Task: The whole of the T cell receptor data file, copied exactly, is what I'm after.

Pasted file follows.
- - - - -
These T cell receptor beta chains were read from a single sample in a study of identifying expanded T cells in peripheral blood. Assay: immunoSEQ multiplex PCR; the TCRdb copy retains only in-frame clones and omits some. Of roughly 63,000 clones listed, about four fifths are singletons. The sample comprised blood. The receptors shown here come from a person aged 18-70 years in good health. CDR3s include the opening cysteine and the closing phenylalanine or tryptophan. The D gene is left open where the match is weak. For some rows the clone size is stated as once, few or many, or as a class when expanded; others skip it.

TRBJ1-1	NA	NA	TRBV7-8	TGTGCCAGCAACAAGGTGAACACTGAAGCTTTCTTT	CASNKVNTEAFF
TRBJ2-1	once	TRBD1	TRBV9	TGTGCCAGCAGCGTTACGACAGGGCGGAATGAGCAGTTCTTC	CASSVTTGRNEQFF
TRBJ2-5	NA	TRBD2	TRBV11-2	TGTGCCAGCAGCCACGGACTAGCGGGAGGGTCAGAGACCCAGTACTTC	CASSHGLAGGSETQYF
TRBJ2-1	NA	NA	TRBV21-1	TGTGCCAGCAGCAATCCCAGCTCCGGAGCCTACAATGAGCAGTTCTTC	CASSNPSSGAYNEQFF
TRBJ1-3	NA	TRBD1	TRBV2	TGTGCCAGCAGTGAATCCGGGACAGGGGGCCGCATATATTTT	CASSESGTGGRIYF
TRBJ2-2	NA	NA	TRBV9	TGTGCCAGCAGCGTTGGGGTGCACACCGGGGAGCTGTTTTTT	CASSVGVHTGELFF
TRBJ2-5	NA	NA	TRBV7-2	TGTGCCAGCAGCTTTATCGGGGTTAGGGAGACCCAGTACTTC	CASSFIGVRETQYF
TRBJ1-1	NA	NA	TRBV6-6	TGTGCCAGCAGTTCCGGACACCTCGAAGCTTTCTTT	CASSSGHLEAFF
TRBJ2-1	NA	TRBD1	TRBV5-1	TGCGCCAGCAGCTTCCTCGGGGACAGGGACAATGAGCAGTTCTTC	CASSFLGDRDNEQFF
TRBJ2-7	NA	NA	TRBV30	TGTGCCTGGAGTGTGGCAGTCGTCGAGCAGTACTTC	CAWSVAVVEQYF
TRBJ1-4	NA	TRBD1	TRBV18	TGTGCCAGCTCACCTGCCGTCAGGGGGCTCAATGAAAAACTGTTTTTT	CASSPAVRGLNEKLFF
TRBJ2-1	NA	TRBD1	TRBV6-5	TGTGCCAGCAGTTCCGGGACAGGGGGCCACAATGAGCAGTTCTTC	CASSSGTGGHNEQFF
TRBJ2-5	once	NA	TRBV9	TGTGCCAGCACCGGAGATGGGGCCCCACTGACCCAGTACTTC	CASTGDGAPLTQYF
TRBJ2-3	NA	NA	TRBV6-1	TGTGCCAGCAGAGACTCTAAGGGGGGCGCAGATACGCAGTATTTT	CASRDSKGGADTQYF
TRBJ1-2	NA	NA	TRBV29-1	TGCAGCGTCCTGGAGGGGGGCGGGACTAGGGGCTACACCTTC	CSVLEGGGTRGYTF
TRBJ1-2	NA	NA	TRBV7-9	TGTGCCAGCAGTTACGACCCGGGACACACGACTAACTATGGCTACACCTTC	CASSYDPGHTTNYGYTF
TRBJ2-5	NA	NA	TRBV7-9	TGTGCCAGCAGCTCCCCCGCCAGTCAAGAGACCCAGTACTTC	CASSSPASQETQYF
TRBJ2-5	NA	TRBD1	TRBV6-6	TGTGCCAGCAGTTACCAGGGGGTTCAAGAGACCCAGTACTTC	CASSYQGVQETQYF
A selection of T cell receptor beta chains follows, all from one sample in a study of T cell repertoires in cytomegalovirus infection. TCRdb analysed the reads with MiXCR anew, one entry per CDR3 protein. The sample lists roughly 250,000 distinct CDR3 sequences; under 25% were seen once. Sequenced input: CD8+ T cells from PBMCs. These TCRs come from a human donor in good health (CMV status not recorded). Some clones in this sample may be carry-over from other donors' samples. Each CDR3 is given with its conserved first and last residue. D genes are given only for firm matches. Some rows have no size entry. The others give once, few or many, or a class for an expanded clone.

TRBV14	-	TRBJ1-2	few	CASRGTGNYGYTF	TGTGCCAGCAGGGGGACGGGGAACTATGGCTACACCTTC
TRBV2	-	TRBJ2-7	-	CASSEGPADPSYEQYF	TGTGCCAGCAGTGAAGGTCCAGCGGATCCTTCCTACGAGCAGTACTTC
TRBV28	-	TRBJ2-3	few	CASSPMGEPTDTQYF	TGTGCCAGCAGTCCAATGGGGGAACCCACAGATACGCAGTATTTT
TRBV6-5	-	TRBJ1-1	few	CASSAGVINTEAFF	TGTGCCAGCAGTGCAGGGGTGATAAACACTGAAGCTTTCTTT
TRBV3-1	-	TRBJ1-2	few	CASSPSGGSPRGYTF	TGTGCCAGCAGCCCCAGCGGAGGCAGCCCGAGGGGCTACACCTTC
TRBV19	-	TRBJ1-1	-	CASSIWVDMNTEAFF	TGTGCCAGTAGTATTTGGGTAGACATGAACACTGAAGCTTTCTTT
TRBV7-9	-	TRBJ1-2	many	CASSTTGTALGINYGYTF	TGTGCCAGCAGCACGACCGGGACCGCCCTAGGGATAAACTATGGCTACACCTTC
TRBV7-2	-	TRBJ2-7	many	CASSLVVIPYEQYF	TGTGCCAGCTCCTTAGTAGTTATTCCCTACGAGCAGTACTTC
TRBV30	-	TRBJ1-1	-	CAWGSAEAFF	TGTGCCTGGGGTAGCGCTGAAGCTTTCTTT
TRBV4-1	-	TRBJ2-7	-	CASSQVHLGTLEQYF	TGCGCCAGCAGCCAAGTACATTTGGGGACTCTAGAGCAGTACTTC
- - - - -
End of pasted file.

These T cell receptor beta chains were read from a single sample in a study of identifying expanded T cells in peripheral blood. Assay: immunoSEQ multiplex PCR; the TCRdb copy retains only in-frame clones and omits some. Of roughly 63,000 clones listed, about four fifths are singletons. The sample comprised blood. The receptors shown here come from a person aged 18-70 years in good health. CDR3s include the opening cysteine and the closing phenylalanine or tryptophan. The D gene is left open where the match is weak. For some rows the clone size is stated as once, few or many, or as a class when expanded; others skip it.

TRBJ1-1	NA	NA	TRBV7-8	TGTGCCAGCAACAAGGTGAACACTGAAGCTTTCTTT	CASNKVNTEAFF
TRBJ2-1	once	TRBD1	TRBV9	TGTGCCAGCAGCGTTACGACAGGGCGGAATGAGCAGTTCTTC	CASSVTTGRNEQFF
TRBJ2-5	NA	TRBD2	TRBV11-2	TGTGCCAGCAGCCACGGACTAGCGGGAGGGTCAGAGACCCAGTACTTC	CASSHGLAGGSETQYF
TRBJ2-1	NA	NA	TRBV21-1	TGTGCCAGCAGCAATCCCAGCTCCGGAGCCTACAATGAGCAGTTCTTC	CASSNPSSGAYNEQFF
TRBJ1-3	NA	TRBD1	TRBV2	TGTGCCAGCAGTGAATCCGGGACAGGGGGCCGCATATATTTT	CASSESGTGGRIYF
TRBJ2-2	NA	NA	TRBV9	TGTGCCAGCAGCGTTGGGGTGCACACCGGGGAGCTGTTTTTT	CASSVGVHTGELFF
TRBJ2-5	NA	NA	TRBV7-2	TGTGCCAGCAGCTTTATCGGGGTTAGGGAGACCCAGTACTTC	CASSFIGVRETQYF
TRBJ1-1	NA	NA	TRBV6-6	TGTGCCAGCAGTTCCGGACACCTCGAAGCTTTCTTT	CASSSGHLEAFF
TRBJ2-1	NA	TRBD1	TRBV5-1	TGCGCCAGCAGCTTCCTCGGGGACAGGGACAATGAGCAGTTCTTC	CASSFLGDRDNEQFF
TRBJ2-7	NA	NA	TRBV30	TGTGCCTGGAGTGTGGCAGTCGTCGAGCAGTACTTC	CAWSVAVVEQYF
TRBJ1-4	NA	TRBD1	TRBV18	TGTGCCAGCTCACCTGCCGTCAGGGGGCTCAATGAAAAACTGTTTTTT	CASSPAVRGLNEKLFF
TRBJ2-1	NA	TRBD1	TRBV6-5	TGTGCCAGCAGTTCCGGGACAGGGGGCCACAATGAGCAGTTCTTC	CASSSGTGGHNEQFF
TRBJ2-5	once	NA	TRBV9	TGTGCCAGCACCGGAGATGGGGCCCCACTGACCCAGTACTTC	CASTGDGAPLTQYF
TRBJ2-3	NA	NA	TRBV6-1	TGTGCCAGCAGAGACTCTAAGGGGGGCGCAGATACGCAGTATTTT	CASRDSKGGADTQYF
TRBJ1-2	NA	NA	TRBV29-1	TGCAGCGTCCTGGAGGGGGGCGGGACTAGGGGCTACACCTTC	CSVLEGGGTRGYTF
TRBJ1-2	NA	NA	TRBV7-9	TGTGCCAGCAGTTACGACCCGGGACACACGACTAACTATGGCTACACCTTC	CASSYDPGHTTNYGYTF
TRBJ2-5	NA	NA	TRBV7-9	TGTGCCAGCAGCTCCCCCGCCAGTCAAGAGACCCAGTACTTC	CASSSPASQETQYF
TRBJ2-5	NA	TRBD1	TRBV6-6	TGTGCCAGCAGTTACCAGGGGGTTCAAGAGACCCAGTACTTC	CASSYQGVQETQYF
A selection of T cell receptor beta chains follows, all from one sample in a study of T cell repertoires in cytomegalovirus infection. TCRdb analysed the reads with MiXCR anew, one entry per CDR3 protein. The sample lists roughly 250,000 distinct CDR3 sequences; under 25% were seen once. Sequenced input: CD8+ T cells from PBMCs. These TCRs come from a human donor in good health (CMV status not recorded). Some clones in this sample may be carry-over from other donors' samples. Each CDR3 is given with its conserved first and last residue. D genes are given only for firm matches. Some rows have no size entry. The others give once, few or many, or a class for an expanded clone.

TRBV14	-	TRBJ1-2	few	CASRGTGNYGYTF	TGTGCCAGCAGGGGGACGGGGAACTATGGCTACACCTTC
TRBV2	-	TRBJ2-7	-	CASSEGPADPSYEQYF	TGTGCCAGCAGTGAAGGTCCAGCGGATCCTTCCTACGAGCAGTACTTC
TRBV28	-	TRBJ2-3	few	CASSPMGEPTDTQYF	TGTGCCAGCAGTCCAATGGGGGAACCCACAGATACGCAGTATTTT
TRBV6-5	-	TRBJ1-1	few	CASSAGVINTEAFF	TGTGCCAGCAGTGCAGGGGTGATAAACACTGAAGCTTTCTTT
TRBV3-1	-	TRBJ1-2	few	CASSPSGGSPRGYTF	TGTGCCAGCAGCCCCAGCGGAGGCAGCCCGAGGGGCTACACCTTC
TRBV19	-	TRBJ1-1	-	CASSIWVDMNTEAFF	TGTGCCAGTAGTATTTGGGTAGACATGAACACTGAAGCTTTCTTT
TRBV7-9	-	TRBJ1-2	many	CASSTTGTALGINYGYTF	TGTGCCAGCAGCACGACCGGGACCGCCCTAGGGATAAACTATGGCTACACCTTC
TRBV7-2	-	TRBJ2-7	many	CASSLVVIPYEQYF	TGTGCCAGCTCCTTAGTAGTTATTCCCTACGAGCAGTACTTC
TRBV30	-	TRBJ1-1	-	CAWGSAEAFF	TGTGCCTGGGGTAGCGCTGAAGCTTTCTTT
TRBV4-1	-	TRBJ2-7	-	CASSQVHLGTLEQYF	TGCGCCAGCAGCCAAGTACATTTGGGGACTCTAGAGCAGTACTTC